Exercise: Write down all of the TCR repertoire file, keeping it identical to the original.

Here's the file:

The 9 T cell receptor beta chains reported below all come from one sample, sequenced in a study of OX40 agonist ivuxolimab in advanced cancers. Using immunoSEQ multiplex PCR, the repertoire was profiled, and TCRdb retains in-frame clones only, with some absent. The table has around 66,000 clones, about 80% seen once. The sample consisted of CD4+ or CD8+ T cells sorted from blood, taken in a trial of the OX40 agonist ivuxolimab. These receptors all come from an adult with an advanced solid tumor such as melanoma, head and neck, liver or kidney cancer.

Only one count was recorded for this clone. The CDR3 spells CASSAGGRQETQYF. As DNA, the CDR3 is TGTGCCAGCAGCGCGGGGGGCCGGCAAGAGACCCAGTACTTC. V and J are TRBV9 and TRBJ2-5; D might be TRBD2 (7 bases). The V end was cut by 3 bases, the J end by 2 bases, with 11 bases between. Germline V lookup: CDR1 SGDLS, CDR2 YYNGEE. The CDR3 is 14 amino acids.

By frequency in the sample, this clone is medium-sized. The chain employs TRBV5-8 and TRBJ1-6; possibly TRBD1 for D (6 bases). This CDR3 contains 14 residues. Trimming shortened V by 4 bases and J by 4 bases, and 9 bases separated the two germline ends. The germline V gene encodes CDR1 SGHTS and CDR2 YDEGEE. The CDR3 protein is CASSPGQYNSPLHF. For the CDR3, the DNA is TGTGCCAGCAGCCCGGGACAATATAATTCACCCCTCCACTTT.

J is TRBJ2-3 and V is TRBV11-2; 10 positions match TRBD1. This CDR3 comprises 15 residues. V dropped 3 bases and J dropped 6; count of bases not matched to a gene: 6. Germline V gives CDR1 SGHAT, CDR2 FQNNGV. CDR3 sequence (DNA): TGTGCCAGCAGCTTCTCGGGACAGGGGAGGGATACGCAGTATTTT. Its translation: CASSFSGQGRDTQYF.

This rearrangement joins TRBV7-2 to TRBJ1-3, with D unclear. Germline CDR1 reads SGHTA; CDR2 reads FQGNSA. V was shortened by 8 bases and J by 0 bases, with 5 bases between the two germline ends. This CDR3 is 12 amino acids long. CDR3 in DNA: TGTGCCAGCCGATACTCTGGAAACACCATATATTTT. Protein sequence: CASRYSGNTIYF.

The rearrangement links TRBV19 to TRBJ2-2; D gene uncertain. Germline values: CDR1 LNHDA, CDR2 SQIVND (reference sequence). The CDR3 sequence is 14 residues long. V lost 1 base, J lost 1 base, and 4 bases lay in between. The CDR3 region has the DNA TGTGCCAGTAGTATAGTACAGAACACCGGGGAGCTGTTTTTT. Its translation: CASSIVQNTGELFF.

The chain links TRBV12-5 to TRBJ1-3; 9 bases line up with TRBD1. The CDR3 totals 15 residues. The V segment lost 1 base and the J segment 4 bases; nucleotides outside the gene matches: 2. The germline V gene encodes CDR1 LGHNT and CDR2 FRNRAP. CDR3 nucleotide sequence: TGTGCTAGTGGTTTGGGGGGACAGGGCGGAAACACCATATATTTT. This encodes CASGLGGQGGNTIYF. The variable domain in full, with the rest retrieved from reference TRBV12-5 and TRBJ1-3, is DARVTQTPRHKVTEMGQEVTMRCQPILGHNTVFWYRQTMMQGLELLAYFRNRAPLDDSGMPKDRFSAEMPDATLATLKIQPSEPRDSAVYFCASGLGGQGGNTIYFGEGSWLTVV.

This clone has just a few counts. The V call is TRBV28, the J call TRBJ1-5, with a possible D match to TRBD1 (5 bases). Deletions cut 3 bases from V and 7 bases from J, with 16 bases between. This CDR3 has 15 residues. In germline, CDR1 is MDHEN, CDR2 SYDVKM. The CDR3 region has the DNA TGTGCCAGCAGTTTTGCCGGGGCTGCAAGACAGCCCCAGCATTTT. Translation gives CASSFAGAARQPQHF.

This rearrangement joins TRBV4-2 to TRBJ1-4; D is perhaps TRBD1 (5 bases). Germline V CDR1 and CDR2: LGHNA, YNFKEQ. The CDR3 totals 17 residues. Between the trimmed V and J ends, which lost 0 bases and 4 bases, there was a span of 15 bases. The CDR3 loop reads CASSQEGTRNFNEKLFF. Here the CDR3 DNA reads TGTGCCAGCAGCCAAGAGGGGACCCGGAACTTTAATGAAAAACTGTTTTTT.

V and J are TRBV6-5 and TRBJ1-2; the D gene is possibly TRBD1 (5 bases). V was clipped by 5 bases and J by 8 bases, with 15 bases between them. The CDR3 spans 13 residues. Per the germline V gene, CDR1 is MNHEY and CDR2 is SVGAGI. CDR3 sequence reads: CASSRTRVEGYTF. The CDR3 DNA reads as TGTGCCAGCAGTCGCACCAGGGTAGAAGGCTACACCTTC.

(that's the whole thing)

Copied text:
The 9 T cell receptor beta chains reported below all come from one sample, sequenced in a study of OX40 agonist ivuxolimab in advanced cancers. Using immunoSEQ multiplex PCR, the repertoire was profiled, and TCRdb retains in-frame clones only, with some absent. The table has around 66,000 clones, about 80% seen once. The sample consisted of CD4+ or CD8+ T cells sorted from blood, taken in a trial of the OX40 agonist ivuxolimab. These receptors all come from an adult with an advanced solid tumor such as melanoma, head and neck, liver or kidney cancer.

Only one count was recorded for this clone. The CDR3 spells CASSAGGRQETQYF. As DNA, the CDR3 is TGTGCCAGCAGCGCGGGGGGCCGGCAAGAGACCCAGTACTTC. V and J are TRBV9 and TRBJ2-5; D might be TRBD2 (7 bases). The V end was cut by 3 bases, the J end by 2 bases, with 11 bases between. Germline V lookup: CDR1 SGDLS, CDR2 YYNGEE. The CDR3 is 14 amino acids.

By frequency in the sample, this clone is medium-sized. The chain employs TRBV5-8 and TRBJ1-6; possibly TRBD1 for D (6 bases). This CDR3 contains 14 residues. Trimming shortened V by 4 bases and J by 4 bases, and 9 bases separated the two germline ends. The germline V gene encodes CDR1 SGHTS and CDR2 YDEGEE. The CDR3 protein is CASSPGQYNSPLHF. For the CDR3, the DNA is TGTGCCAGCAGCCCGGGACAATATAATTCACCCCTCCACTTT.

J is TRBJ2-3 and V is TRBV11-2; 10 positions match TRBD1. This CDR3 comprises 15 residues. V dropped 3 bases and J dropped 6; count of bases not matched to a gene: 6. Germline V gives CDR1 SGHAT, CDR2 FQNNGV. CDR3 sequence (DNA): TGTGCCAGCAGCTTCTCGGGACAGGGGAGGGATACGCAGTATTTT. Its translation: CASSFSGQGRDTQYF.

This rearrangement joins TRBV7-2 to TRBJ1-3, with D unclear. Germline CDR1 reads SGHTA; CDR2 reads FQGNSA. V was shortened by 8 bases and J by 0 bases, with 5 bases between the two germline ends. This CDR3 is 12 amino acids long. CDR3 in DNA: TGTGCCAGCCGATACTCTGGAAACACCATATATTTT. Protein sequence: CASRYSGNTIYF.

The rearrangement links TRBV19 to TRBJ2-2; D gene uncertain. Germline values: CDR1 LNHDA, CDR2 SQIVND (reference sequence). The CDR3 sequence is 14 residues long. V lost 1 base, J lost 1 base, and 4 bases lay in between. The CDR3 region has the DNA TGTGCCAGTAGTATAGTACAGAACACCGGGGAGCTGTTTTTT. Its translation: CASSIVQNTGELFF.

The chain links TRBV12-5 to TRBJ1-3; 9 bases line up with TRBD1. The CDR3 totals 15 residues. The V segment lost 1 base and the J segment 4 bases; nucleotides outside the gene matches: 2. The germline V gene encodes CDR1 LGHNT and CDR2 FRNRAP. CDR3 nucleotide sequence: TGTGCTAGTGGTTTGGGGGGACAGGGCGGAAACACCATATATTTT. This encodes CASGLGGQGGNTIYF. The variable domain in full, with the rest retrieved from reference TRBV12-5 and TRBJ1-3, is DARVTQTPRHKVTEMGQEVTMRCQPILGHNTVFWYRQTMMQGLELLAYFRNRAPLDDSGMPKDRFSAEMPDATLATLKIQPSEPRDSAVYFCASGLGGQGGNTIYFGEGSWLTVV.

This clone has just a few counts. The V call is TRBV28, the J call TRBJ1-5, with a possible D match to TRBD1 (5 bases). Deletions cut 3 bases from V and 7 bases from J, with 16 bases between. This CDR3 has 15 residues. In germline, CDR1 is MDHEN, CDR2 SYDVKM. The CDR3 region has the DNA TGTGCCAGCAGTTTTGCCGGGGCTGCAAGACAGCCCCAGCATTTT. Translation gives CASSFAGAARQPQHF.

This rearrangement joins TRBV4-2 to TRBJ1-4; D is perhaps TRBD1 (5 bases). Germline V CDR1 and CDR2: LGHNA, YNFKEQ. The CDR3 totals 17 residues. Between the trimmed V and J ends, which lost 0 bases and 4 bases, there was a span of 15 bases. The CDR3 loop reads CASSQEGTRNFNEKLFF. Here the CDR3 DNA reads TGTGCCAGCAGCCAAGAGGGGACCCGGAACTTTAATGAAAAACTGTTTTTT.

V and J are TRBV6-5 and TRBJ1-2; the D gene is possibly TRBD1 (5 bases). V was clipped by 5 bases and J by 8 bases, with 15 bases between them. The CDR3 spans 13 residues. Per the germline V gene, CDR1 is MNHEY and CDR2 is SVGAGI. CDR3 sequence reads: CASSRTRVEGYTF. The CDR3 DNA reads as TGTGCCAGCAGTCGCACCAGGGTAGAAGGCTACACCTTC.